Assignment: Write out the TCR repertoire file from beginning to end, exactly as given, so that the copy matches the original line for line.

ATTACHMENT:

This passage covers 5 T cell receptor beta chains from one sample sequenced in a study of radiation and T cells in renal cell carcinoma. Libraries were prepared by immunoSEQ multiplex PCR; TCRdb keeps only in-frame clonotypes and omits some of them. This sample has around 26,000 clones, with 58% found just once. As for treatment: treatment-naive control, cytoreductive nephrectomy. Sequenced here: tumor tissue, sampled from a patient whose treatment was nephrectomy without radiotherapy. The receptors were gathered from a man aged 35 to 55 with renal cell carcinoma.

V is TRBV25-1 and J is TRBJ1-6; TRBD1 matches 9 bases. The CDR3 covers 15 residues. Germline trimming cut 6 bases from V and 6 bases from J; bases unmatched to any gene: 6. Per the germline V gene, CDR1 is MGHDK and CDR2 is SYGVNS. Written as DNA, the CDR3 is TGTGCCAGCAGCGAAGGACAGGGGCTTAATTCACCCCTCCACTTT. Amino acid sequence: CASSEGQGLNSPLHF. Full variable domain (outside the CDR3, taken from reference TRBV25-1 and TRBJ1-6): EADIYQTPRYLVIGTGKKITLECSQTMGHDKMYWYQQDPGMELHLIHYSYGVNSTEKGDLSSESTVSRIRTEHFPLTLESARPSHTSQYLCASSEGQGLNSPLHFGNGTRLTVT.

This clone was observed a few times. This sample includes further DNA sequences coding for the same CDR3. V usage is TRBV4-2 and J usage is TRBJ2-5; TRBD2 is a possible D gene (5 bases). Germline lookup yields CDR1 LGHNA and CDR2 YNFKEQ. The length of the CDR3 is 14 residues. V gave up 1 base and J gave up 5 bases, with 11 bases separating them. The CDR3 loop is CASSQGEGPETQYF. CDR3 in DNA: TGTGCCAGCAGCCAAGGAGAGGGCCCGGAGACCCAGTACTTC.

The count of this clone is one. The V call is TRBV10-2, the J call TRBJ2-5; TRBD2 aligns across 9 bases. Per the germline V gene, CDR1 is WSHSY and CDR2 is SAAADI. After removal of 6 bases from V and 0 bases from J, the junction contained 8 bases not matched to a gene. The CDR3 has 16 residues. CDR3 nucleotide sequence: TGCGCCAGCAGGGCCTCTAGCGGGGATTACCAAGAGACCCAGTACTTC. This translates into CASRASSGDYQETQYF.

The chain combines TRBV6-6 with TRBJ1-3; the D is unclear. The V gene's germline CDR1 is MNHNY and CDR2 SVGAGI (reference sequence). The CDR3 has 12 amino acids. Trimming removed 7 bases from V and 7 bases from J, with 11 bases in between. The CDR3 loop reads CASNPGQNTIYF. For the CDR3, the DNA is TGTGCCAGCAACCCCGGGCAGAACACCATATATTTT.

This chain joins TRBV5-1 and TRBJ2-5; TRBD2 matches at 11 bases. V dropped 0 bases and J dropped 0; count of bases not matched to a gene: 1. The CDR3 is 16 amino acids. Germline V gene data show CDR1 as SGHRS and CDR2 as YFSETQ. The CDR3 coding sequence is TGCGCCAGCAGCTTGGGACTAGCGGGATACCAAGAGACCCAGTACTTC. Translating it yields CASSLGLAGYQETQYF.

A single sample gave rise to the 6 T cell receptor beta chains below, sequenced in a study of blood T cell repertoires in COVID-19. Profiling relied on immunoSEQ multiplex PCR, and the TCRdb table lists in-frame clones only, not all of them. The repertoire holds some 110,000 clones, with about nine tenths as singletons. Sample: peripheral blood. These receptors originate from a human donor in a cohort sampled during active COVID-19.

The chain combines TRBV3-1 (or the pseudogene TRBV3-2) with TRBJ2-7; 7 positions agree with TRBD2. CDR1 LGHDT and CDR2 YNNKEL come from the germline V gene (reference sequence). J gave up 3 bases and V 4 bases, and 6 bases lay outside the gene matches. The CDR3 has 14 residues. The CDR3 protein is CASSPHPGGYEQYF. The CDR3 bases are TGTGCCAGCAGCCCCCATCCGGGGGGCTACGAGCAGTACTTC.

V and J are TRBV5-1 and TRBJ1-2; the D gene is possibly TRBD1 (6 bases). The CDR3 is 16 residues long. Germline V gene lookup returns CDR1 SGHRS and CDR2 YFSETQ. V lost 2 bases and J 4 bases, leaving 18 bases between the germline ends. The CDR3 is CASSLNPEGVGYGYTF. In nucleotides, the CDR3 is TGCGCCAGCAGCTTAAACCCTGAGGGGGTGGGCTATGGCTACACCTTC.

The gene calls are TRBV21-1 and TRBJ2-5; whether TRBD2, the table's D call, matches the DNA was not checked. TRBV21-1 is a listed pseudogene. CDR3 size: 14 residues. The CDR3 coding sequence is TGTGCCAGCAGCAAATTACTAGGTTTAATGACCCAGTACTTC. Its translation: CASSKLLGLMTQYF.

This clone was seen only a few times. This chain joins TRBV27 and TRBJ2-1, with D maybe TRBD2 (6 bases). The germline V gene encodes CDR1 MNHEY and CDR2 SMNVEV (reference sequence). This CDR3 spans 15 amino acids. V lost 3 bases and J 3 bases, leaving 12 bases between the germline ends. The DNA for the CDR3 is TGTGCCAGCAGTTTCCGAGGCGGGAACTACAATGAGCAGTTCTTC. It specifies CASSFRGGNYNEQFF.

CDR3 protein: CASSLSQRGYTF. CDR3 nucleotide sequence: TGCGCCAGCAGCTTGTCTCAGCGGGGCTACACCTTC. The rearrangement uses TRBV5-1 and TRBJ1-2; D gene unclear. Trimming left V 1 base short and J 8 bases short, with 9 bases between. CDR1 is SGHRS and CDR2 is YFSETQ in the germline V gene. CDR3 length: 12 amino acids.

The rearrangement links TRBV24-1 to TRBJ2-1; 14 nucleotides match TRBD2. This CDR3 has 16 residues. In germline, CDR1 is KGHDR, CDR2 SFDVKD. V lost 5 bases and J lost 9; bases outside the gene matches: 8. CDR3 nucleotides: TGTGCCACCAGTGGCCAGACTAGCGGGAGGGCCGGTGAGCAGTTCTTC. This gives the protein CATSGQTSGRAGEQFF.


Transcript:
This passage covers 5 T cell receptor beta chains from one sample sequenced in a study of radiation and T cells in renal cell carcinoma. Libraries were prepared by immunoSEQ multiplex PCR; TCRdb keeps only in-frame clonotypes and omits some of them. This sample has around 26,000 clones, with 58% found just once. As for treatment: treatment-naive control, cytoreductive nephrectomy. Sequenced here: tumor tissue, sampled from a patient whose treatment was nephrectomy without radiotherapy. The receptors were gathered from a man aged 35 to 55 with renal cell carcinoma.

V is TRBV25-1 and J is TRBJ1-6; TRBD1 matches 9 bases. The CDR3 covers 15 residues. Germline trimming cut 6 bases from V and 6 bases from J; bases unmatched to any gene: 6. Per the germline V gene, CDR1 is MGHDK and CDR2 is SYGVNS. Written as DNA, the CDR3 is TGTGCCAGCAGCGAAGGACAGGGGCTTAATTCACCCCTCCACTTT. Amino acid sequence: CASSEGQGLNSPLHF. Full variable domain (outside the CDR3, taken from reference TRBV25-1 and TRBJ1-6): EADIYQTPRYLVIGTGKKITLECSQTMGHDKMYWYQQDPGMELHLIHYSYGVNSTEKGDLSSESTVSRIRTEHFPLTLESARPSHTSQYLCASSEGQGLNSPLHFGNGTRLTVT.

This clone was observed a few times. This sample includes further DNA sequences coding for the same CDR3. V usage is TRBV4-2 and J usage is TRBJ2-5; TRBD2 is a possible D gene (5 bases). Germline lookup yields CDR1 LGHNA and CDR2 YNFKEQ. The length of the CDR3 is 14 residues. V gave up 1 base and J gave up 5 bases, with 11 bases separating them. The CDR3 loop is CASSQGEGPETQYF. CDR3 in DNA: TGTGCCAGCAGCCAAGGAGAGGGCCCGGAGACCCAGTACTTC.

The count of this clone is one. The V call is TRBV10-2, the J call TRBJ2-5; TRBD2 aligns across 9 bases. Per the germline V gene, CDR1 is WSHSY and CDR2 is SAAADI. After removal of 6 bases from V and 0 bases from J, the junction contained 8 bases not matched to a gene. The CDR3 has 16 residues. CDR3 nucleotide sequence: TGCGCCAGCAGGGCCTCTAGCGGGGATTACCAAGAGACCCAGTACTTC. This translates into CASRASSGDYQETQYF.

The chain combines TRBV6-6 with TRBJ1-3; the D is unclear. The V gene's germline CDR1 is MNHNY and CDR2 SVGAGI (reference sequence). The CDR3 has 12 amino acids. Trimming removed 7 bases from V and 7 bases from J, with 11 bases in between. The CDR3 loop reads CASNPGQNTIYF. For the CDR3, the DNA is TGTGCCAGCAACCCCGGGCAGAACACCATATATTTT.

This chain joins TRBV5-1 and TRBJ2-5; TRBD2 matches at 11 bases. V dropped 0 bases and J dropped 0; count of bases not matched to a gene: 1. The CDR3 is 16 amino acids. Germline V gene data show CDR1 as SGHRS and CDR2 as YFSETQ. The CDR3 coding sequence is TGCGCCAGCAGCTTGGGACTAGCGGGATACCAAGAGACCCAGTACTTC. Translating it yields CASSLGLAGYQETQYF.

A single sample gave rise to the 6 T cell receptor beta chains below, sequenced in a study of blood T cell repertoires in COVID-19. Profiling relied on immunoSEQ multiplex PCR, and the TCRdb table lists in-frame clones only, not all of them. The repertoire holds some 110,000 clones, with about nine tenths as singletons. Sample: peripheral blood. These receptors originate from a human donor in a cohort sampled during active COVID-19.

The chain combines TRBV3-1 (or the pseudogene TRBV3-2) with TRBJ2-7; 7 positions agree with TRBD2. CDR1 LGHDT and CDR2 YNNKEL come from the germline V gene (reference sequence). J gave up 3 bases and V 4 bases, and 6 bases lay outside the gene matches. The CDR3 has 14 residues. The CDR3 protein is CASSPHPGGYEQYF. The CDR3 bases are TGTGCCAGCAGCCCCCATCCGGGGGGCTACGAGCAGTACTTC.

V and J are TRBV5-1 and TRBJ1-2; the D gene is possibly TRBD1 (6 bases). The CDR3 is 16 residues long. Germline V gene lookup returns CDR1 SGHRS and CDR2 YFSETQ. V lost 2 bases and J 4 bases, leaving 18 bases between the germline ends. The CDR3 is CASSLNPEGVGYGYTF. In nucleotides, the CDR3 is TGCGCCAGCAGCTTAAACCCTGAGGGGGTGGGCTATGGCTACACCTTC.

The gene calls are TRBV21-1 and TRBJ2-5; whether TRBD2, the table's D call, matches the DNA was not checked. TRBV21-1 is a listed pseudogene. CDR3 size: 14 residues. The CDR3 coding sequence is TGTGCCAGCAGCAAATTACTAGGTTTAATGACCCAGTACTTC. Its translation: CASSKLLGLMTQYF.

This clone was seen only a few times. This chain joins TRBV27 and TRBJ2-1, with D maybe TRBD2 (6 bases). The germline V gene encodes CDR1 MNHEY and CDR2 SMNVEV (reference sequence). This CDR3 spans 15 amino acids. V lost 3 bases and J 3 bases, leaving 12 bases between the germline ends. The DNA for the CDR3 is TGTGCCAGCAGTTTCCGAGGCGGGAACTACAATGAGCAGTTCTTC. It specifies CASSFRGGNYNEQFF.

CDR3 protein: CASSLSQRGYTF. CDR3 nucleotide sequence: TGCGCCAGCAGCTTGTCTCAGCGGGGCTACACCTTC. The rearrangement uses TRBV5-1 and TRBJ1-2; D gene unclear. Trimming left V 1 base short and J 8 bases short, with 9 bases between. CDR1 is SGHRS and CDR2 is YFSETQ in the germline V gene. CDR3 length: 12 amino acids.

The rearrangement links TRBV24-1 to TRBJ2-1; 14 nucleotides match TRBD2. This CDR3 has 16 residues. In germline, CDR1 is KGHDR, CDR2 SFDVKD. V lost 5 bases and J lost 9; bases outside the gene matches: 8. CDR3 nucleotides: TGTGCCACCAGTGGCCAGACTAGCGGGAGGGCCGGTGAGCAGTTCTTC. This gives the protein CATSGQTSGRAGEQFF.